Comment on Lee et al, page 1559
Approaches to eliminate interleukin-2 receptor alpha (CD25+) cells have been widely pursued to selectively eliminate alloreactive cells that cause GVHD after allogeneic stem cell transplantation. In this issue, Lee and colleagues report paradoxical findings involving treatment with daclizumab, an anti-CD25 monoclonal antibody, possibly due to effects on CD4+CD25+ immunoregulatory cells.
The narrator in Robert Burns' 1785 poem “To a Mouse” laments to the murine protagonist: But, Mousie, thou art no thy lane, / In proving foresight may be vain; / The best-laid schemes o' mice an' men / Gang aft agley [often go astray] / An' lea'e us nought but grief an' pain.1
The ability to humanize a monoclonal antibody (MAb) produced by a mouse has proved to be one of the best schemes developed by scientists in human cancer therapy, as evidenced by the successes of rituximab and trastuzumab. Diseases of immune dysregulation are logical targets for MAb therapies, as resting and activated lymphocytes are amongst the best-characterized cells with respect to MAb binding.FIG1
Acute graft-versus-host disease (GVHD) is largely mediated by alloreactive T lymphocytes. Interleukin-2 receptor alpha chain (IL-2Rα, CD25) is upregulated on activated human T cells in vitro and in human disease states. The anti-CD25 monoclonal antibody, daclizumab, has been successfully used for treatment of steroid-resistant acute GVHD.2 In this issue of Blood, Lee and colleagues hypothesize that the addition of the CD25-specific MAb daclizumab would increase the efficacy of standard therapy for acute GVHD. Their double-blinded and randomized multi-institutional trial was well designed to determine whether the addition of daclizumab to initial corticosteroid therapy for acute GVHD would improve clinical outcomes. Unfortunately, a planned interim analysis demonstrated that subjects receiving daclizumab experienced significantly worsened 100-day survival (77% vs 94%; P = .02) and 1-year overall survival (29% vs 60%; P = .002). These findings appropriately led to premature termination of the trial and the authors' conclusion that daclizumab should not be added to corticosteroids for the initial treatment of acute GVHD.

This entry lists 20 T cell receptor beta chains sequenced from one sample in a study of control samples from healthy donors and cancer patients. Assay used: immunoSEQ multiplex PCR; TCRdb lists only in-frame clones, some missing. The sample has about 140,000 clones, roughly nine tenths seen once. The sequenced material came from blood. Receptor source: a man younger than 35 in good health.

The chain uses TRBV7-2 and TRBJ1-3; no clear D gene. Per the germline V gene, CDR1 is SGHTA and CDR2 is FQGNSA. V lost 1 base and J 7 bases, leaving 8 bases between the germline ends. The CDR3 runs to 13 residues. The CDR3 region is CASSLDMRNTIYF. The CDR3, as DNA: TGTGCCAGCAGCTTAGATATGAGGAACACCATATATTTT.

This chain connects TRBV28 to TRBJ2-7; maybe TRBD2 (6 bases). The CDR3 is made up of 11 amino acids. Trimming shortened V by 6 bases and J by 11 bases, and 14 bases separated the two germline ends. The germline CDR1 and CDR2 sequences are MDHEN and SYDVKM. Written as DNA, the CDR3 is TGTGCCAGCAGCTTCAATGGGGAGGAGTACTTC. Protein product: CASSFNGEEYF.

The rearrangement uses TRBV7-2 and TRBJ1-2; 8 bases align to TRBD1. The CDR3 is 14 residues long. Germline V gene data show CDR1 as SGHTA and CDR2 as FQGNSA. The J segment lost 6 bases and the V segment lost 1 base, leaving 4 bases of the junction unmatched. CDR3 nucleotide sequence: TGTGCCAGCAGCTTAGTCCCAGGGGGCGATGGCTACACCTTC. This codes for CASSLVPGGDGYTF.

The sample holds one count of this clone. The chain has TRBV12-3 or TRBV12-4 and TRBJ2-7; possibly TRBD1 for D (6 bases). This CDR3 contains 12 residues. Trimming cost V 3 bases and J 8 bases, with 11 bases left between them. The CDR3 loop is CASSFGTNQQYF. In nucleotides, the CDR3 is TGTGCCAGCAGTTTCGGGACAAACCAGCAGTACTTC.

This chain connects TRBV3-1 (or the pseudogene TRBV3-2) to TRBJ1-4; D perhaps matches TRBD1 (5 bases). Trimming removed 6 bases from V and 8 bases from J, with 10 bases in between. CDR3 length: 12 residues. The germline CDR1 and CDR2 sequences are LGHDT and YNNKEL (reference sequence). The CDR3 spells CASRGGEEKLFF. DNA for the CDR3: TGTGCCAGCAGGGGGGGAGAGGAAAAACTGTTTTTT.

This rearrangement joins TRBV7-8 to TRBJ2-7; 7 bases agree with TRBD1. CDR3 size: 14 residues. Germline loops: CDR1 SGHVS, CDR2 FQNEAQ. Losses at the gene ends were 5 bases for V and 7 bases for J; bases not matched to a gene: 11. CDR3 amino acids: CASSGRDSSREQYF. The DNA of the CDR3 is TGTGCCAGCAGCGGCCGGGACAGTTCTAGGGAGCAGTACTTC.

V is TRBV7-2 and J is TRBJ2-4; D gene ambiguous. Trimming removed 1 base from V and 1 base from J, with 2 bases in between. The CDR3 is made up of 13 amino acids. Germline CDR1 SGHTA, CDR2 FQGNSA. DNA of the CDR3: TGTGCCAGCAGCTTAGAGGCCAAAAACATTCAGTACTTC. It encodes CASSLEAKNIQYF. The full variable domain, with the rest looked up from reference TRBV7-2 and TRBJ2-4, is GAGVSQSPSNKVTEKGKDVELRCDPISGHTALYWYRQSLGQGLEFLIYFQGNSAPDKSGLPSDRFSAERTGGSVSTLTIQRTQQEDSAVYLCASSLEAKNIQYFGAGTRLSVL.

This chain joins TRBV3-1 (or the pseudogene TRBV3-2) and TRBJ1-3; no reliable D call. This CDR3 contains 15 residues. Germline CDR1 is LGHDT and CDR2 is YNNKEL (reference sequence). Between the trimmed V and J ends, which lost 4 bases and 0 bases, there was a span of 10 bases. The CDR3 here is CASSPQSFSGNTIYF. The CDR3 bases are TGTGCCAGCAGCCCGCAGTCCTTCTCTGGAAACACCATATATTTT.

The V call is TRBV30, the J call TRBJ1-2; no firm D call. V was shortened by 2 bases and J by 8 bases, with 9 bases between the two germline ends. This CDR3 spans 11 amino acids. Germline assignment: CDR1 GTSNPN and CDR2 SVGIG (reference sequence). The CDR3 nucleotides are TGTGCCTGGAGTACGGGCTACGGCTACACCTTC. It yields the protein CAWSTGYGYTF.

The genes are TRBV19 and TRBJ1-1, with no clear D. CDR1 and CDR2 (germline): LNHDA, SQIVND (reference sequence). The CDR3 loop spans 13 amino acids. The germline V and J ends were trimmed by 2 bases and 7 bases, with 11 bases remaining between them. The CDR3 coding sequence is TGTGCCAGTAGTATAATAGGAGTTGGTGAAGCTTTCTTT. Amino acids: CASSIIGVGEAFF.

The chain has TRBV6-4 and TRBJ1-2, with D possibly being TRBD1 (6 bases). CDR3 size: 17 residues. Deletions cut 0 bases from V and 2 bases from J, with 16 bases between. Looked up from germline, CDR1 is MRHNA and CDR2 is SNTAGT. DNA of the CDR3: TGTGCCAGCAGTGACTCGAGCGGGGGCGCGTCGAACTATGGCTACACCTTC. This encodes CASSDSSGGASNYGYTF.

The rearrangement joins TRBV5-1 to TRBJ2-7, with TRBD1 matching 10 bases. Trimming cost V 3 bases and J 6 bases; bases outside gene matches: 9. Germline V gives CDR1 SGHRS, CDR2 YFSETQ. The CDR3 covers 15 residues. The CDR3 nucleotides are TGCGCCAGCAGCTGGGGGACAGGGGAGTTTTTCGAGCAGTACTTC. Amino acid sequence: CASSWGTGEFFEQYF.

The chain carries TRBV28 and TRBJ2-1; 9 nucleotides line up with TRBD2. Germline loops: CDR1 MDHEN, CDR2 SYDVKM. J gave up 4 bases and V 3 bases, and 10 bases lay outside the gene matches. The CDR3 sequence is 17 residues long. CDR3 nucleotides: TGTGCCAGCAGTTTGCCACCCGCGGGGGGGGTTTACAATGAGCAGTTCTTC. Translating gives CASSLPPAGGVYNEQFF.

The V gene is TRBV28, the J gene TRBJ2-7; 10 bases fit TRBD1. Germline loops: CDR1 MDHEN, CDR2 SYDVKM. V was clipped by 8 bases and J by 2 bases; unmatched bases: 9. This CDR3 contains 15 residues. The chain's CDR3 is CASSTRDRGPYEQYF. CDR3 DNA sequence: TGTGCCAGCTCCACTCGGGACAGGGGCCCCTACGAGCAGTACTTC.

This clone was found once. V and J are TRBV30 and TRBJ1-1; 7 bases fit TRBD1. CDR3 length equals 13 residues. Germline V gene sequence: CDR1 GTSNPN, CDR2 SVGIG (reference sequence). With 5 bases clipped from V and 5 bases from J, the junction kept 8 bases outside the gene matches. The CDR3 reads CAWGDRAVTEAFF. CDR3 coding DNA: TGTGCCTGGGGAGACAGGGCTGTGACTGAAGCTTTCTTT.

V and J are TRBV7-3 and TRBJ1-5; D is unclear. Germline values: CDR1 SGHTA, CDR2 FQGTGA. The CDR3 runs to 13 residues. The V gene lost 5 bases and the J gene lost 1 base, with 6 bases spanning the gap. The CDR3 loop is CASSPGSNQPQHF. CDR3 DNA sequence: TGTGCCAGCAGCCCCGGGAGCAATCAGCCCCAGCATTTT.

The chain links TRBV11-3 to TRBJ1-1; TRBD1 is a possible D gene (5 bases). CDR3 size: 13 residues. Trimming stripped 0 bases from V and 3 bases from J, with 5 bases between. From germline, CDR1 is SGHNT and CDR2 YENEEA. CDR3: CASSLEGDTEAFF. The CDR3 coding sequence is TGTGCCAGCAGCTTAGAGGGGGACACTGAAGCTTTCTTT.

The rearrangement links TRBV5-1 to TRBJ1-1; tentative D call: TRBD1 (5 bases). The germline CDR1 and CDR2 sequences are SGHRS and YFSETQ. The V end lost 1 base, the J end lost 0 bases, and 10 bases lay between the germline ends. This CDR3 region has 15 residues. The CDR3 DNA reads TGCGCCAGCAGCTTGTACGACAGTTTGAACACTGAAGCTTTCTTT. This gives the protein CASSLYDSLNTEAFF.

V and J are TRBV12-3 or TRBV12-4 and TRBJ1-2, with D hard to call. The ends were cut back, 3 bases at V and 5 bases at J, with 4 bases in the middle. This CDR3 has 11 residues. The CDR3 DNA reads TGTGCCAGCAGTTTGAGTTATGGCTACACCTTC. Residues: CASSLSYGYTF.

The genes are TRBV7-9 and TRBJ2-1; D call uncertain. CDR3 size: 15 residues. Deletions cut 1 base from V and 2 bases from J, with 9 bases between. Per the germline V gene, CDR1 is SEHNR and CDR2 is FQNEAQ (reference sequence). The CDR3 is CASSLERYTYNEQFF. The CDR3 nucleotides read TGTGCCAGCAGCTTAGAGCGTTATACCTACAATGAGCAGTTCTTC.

Some results were surprising, including the fact that while the response rate in the combined arm was similar to that in the steroid-only arm (53% vs 51% at day +42; P = not significant), GVHD-related and disease-related deaths occurred more frequently in the daclizumab arm. Given the established association between GVHD incidence and severity with decreases in relapse, the fact that relapses also occurred more frequently in the daclizumab group is counter-intuitive. Furthermore, the cumulative incidence of chronic GVHD in the daclizumab group was not higher than in the steroid-alone arm, even when death was considered as a competing risk.
The immunologic mechanisms responsible for the effects observed are not immediately clear, as the authors acknowledge. CD25 is also expressed on CD4+CD25+ immunoregulatory cells, which have been shown to inhibit GVHD in animal models.3 It is tempting to lay the blame at the feet of these regulatory T cells that might have been depleted by daclizumab, thereby aggravating GVHD. Indeed, approaches to expand regulatory T cells hold significant clinical promise.4 However, 2 studies recently published in Blood found that increased frequencies of CD4+CD25+ T cells were present in the donor grafts of recipients who experienced acute GVHD5 and in the peripheral blood of stem cell transplant (SCT) recipients with chronic GVHD.6 In aggregate, these results highlight our need to identify unique surface markers that may differentiate activated and regulatory CD25-expressing T cells so we may better design MAb-based and adoptive cellular therapies for hematopoietic transplantation. With better foresight, and more studies in both mice and men, we might finally advance the therapy for acute GVHD beyond the corticosteroid era.